“Scandal fatigue” can be common under the circumstances. After seven-and-a-half years of legal, moral, ethical, and political outrages, many of the scandals of the Bush/Cheney years start to blur together. Some are even forgotten, swept aside to make room for new, more offensive controversies.
It’s only natural, then, to shift the focus away from the White House and towards the campaign to pick the next president. I’m afraid, however, now isn’t a good time to stop watching the Bush gang — some of their bigger scandals are managing to look even worse.
The Bush administration today unveiled a set of novel and controversial legal arguments in refusing to disclose key details about Vice President Dick Cheney’s role in the leak of CIA operative Valerie Plame’s identity.
In two letters released Wednesday, the Justice Department revealed that, upon the recommendation of Attorney General Michael Mukasey, President Bush had invoked executive privilege rather than turn over to Congress a never-released FBI report (known as a “302″) recounting a confidential 2004 interview with Cheney about his knowledge of the Plame affair.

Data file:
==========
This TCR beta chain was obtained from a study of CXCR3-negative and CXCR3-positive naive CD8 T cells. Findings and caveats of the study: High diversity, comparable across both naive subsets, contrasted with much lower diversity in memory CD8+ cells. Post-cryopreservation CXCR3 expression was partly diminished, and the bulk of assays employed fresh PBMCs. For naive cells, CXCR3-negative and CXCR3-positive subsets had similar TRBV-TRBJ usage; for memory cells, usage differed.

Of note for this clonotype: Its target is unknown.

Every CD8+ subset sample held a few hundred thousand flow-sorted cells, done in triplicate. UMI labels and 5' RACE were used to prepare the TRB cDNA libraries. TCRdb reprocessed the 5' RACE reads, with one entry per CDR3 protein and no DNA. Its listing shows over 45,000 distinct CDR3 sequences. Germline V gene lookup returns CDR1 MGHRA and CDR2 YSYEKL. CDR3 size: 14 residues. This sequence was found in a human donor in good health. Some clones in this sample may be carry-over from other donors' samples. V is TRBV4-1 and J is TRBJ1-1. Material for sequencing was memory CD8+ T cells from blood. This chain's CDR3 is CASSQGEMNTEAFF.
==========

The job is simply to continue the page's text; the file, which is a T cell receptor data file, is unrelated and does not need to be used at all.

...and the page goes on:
The White House move effectively closes the door on the last chance for the public to learn answers to a swirl of questions that have surrounded Cheney’s actions from the outset of the Plame case.
Last year, Patrick Fitzgerald, pointing to Cheney’s conduct, told a jury, “[T]here is a cloud over what the vice president did.”
And yesterday, the White House and the Attorney General decided it’s better to keep that cloud in place than to cooperate with a congressional investigation and add facts to the public record.
Just how “novel and controversial” were the new legal arguments? Let’s put it this way: the Justice Department created privilege claims, out of thin air, that no one’s ever heard of before.